How much does maternity insurance cost per month? The answer varies widely, as there are many different plan designs, and the government may chip in with subsidies that vary by household income, and state of residence.
Rather than focusing exclusively on the monthly premiums you must pay for prenatal care, consider what the plan covers for labor and delivery as well. Most of your expenses occur during your hospital stay. Break the problem down into two parts.
- Determining monthly premium amounts
- Average prenatal care, labor and delivery expenses
Determining Maternity Insurance Cost per Month
The first step, determining maternity insurance premium costs per month, is not always simple. You have different plans to choose between, and you may be eligible for subsidies from your employer and the federal government that makes the programs more affordable.
Begin by requesting a quote, but also, take the time to examine some example figures, which illustrate how the different subsidy programs may apply to your situation.
Maternity Insurance Quotes
Request a healthcare quote for a plan covering maternity. An agent will contact you to provide you with estimates of monthly premium rates for several plan designs in your area. The agent may be able to assist you in determining whether you qualify for subsidies and help you select the plan design that best suits your needs.
The online form will ask you if you have experienced a major life event in the last thirty days. If you answer yes, you may be eligible to purchase healthcare outside of open enrollment. Otherwise, you may have to wait until January 1 for coverage to begin.
Maternity Insurance Cost Examples
There is no such thing as a reliable maternity insurance cost example. Too many variations apply uniquely to certain population segments. An example figure would not provide an accurate answer. However, a brief overview of each segment can help you narrow down where you might fit.
Employer-based group plans cover maternity by law. Many employers pay a significant portion of the premium on behalf of each participant. In addition, W2 employees can pay the remaining monthly premiums using pretax payroll deductions, which reduce the amount of income tax you owe.
Monthly premiums vary based on the type of plan you select. For example, in the individual market, you choose between a platinum, gold, silver, or bronze plan.
- A platinum plan covers 90% of projected health care utilization and has the highest premium.
- A bronze plan covers only 60% of projected health care utilization and has the lowest premium.
The government provides premium and expense sharing subsidies based upon household income as a percentage of the Federal Poverty Level (FPL). The premium subsidies reduce what you pay based upon a percentage of income while the expense sharing subsidies reduce your out-of-pocket spending (actuarial value) of a silver plan when you utilize the coverage.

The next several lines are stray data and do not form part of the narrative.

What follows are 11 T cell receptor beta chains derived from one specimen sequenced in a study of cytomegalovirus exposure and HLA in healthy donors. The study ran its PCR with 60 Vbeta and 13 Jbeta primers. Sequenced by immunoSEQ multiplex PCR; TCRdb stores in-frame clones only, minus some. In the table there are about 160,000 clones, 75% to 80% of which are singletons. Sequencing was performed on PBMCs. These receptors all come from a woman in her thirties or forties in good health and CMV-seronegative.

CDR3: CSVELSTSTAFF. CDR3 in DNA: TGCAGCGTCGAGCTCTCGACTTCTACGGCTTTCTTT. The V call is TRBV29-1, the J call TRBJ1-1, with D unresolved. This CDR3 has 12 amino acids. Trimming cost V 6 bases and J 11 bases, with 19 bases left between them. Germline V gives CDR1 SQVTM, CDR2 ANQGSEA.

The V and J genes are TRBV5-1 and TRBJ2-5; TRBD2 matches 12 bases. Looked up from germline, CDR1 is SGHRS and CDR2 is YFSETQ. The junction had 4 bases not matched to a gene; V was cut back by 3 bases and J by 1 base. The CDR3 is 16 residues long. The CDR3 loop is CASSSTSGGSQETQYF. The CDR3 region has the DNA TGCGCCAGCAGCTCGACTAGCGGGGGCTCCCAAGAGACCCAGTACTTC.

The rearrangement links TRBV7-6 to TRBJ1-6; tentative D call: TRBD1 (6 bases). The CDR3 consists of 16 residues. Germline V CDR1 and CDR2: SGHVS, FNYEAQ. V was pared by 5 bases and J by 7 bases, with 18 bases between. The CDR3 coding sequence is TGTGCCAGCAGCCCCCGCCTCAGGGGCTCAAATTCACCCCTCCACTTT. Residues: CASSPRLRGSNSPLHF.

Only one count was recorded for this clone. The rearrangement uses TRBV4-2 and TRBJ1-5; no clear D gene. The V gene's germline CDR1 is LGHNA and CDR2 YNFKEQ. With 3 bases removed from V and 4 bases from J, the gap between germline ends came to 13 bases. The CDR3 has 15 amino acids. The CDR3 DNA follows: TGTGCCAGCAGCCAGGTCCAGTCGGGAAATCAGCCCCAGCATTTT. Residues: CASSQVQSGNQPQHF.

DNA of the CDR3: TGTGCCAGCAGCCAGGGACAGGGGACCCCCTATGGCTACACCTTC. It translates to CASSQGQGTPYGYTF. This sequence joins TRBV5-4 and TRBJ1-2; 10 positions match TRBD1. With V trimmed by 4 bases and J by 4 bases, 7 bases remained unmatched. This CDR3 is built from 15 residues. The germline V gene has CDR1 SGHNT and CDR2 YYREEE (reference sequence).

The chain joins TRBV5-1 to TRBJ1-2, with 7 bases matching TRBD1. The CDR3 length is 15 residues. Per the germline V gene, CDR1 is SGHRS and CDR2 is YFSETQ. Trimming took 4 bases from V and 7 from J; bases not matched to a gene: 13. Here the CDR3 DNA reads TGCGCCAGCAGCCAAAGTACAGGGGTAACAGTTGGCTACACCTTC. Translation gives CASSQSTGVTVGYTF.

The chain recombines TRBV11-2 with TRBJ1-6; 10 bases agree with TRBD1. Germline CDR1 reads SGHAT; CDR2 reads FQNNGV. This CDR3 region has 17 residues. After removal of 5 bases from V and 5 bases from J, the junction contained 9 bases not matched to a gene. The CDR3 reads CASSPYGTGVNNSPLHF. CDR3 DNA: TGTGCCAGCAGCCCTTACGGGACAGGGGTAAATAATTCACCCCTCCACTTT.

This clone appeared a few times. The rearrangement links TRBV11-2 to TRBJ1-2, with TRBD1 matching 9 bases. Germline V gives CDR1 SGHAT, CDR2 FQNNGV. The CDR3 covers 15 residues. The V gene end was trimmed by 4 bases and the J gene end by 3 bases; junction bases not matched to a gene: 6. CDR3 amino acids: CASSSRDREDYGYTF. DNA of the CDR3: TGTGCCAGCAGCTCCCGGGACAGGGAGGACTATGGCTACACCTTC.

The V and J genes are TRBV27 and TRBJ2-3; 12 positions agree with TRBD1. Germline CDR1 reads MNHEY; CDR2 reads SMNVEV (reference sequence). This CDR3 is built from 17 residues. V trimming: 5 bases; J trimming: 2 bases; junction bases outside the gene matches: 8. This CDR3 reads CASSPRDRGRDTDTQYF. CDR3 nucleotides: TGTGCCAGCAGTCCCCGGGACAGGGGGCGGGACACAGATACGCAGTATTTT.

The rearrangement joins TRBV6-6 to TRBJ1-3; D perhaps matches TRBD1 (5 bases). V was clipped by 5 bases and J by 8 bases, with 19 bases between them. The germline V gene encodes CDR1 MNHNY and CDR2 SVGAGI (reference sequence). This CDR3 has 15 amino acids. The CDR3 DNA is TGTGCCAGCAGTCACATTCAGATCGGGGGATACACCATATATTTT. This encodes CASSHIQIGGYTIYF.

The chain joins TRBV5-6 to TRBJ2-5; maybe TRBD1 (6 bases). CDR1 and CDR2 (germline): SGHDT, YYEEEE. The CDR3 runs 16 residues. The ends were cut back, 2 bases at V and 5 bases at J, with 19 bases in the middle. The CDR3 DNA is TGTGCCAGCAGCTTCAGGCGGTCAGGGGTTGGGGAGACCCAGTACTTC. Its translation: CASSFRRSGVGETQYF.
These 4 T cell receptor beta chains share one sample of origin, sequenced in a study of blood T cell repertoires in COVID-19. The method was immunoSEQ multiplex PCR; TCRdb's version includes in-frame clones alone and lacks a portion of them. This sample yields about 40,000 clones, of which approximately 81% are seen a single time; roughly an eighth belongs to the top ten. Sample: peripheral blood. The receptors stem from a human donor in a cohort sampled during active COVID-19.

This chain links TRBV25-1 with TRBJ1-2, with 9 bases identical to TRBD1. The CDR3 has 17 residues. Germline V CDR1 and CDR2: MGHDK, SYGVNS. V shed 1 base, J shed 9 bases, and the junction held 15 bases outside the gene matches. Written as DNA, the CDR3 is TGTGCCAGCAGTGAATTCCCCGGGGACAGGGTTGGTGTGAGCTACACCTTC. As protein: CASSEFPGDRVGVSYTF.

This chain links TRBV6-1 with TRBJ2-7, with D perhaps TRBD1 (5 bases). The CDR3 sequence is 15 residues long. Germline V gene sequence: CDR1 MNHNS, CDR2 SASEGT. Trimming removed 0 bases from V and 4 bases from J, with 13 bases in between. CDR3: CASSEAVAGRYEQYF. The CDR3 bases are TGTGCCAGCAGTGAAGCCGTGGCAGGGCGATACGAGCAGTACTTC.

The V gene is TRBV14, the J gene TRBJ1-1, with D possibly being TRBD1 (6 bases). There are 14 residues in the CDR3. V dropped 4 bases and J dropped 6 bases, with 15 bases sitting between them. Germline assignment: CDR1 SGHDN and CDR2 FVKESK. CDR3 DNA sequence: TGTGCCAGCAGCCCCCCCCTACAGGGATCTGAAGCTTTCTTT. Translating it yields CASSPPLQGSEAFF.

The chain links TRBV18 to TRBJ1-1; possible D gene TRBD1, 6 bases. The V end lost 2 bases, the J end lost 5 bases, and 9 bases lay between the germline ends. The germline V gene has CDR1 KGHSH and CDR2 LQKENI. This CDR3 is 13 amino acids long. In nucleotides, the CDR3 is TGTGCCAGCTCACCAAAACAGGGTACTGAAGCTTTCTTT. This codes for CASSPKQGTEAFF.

Women qualifying for Medicaid often have a monthly premium cost of zero. Each state administers this federal government program and decides eligibility criteria. Outcomes vary widely.
The Affordable Care Act provided incentives to states to expand eligibility to households earning up to 100% of the federal poverty level. Many expanded eligibility, while others did not, leaving a donut hole for women earning too much to qualify for Medicaid, but not enough to take advantage of the subsidies noted above.
Average Maternity Insurance Costs
Now that you have a sense of the many factors affecting your monthly premiums, consider average maternity insurance cost figures to help select the most affordable option that best fits your needs.
Keep in mind that your premiums represent only a fraction of what you may spend to carry a pregnancy to term, and deliver a baby. Prenatal care is extremely important, but most of your healthcare utilization occurs during labor and delivery, and sometimes after if your infant has a serious illness and requires confinement to a Neonatal Intensive Care Unit (NICU).
Compare your premiums to the example expenditure with and without insurance. It is easy to make the case to purchase a plan if you can.
The average maternity care cost without insurance should not be the deciding factor in whether your purchase a policy or not. While the majority of women will enjoy a normal labor and delivery, a significant portion will experience complications, and/or premature delivery.
Most families cannot afford the pay the average fee of a complicated delivery, or even an infant’s typical stay in a NICU without a healthcare company picking up most of the tab.
|Normal Vaginal Delivery||$12,000|
|Normal C-Section Birth||$17,000|
|Typical NICU Stay||$42,000|
Compare the projected premiums to these examples of average spending figures. Twelve percent of babies deliver preterm. You do not have to take these chances.
Purchasing healthcare when already pregnant is a complex topic. Obtaining a policy is worth the investment of your time and money – if you have the opportunity.
Having a third party pay most of these expenses is ideal. Consider the examples above compared to the average cost of maternity care with insurance. Of course, the plan design you choose may affect these numbers, so make the appropriate adjustments.
Every healthcare plan will have different deductibles, copayments, and coinsurance. However, one feature remains constant and makes our analysis easy, the maximum annual out-of-pocket expenses. We simply consider the worst-case scenario and assume you hit the annual maximum.
- $6,600 for an individual
- $13,200 for a family
|Normal Vaginal Delivery||$6,600|
|Normal C-Section Birth||$6,600|
|Typical NICU Stay||$6,600|
Now compare the two sets of average cost figures to see what you save by having coverage in force. For most families the choice is obvious. The savings are more than worth the monthly premium expense. Buy a policy, if the timing is right.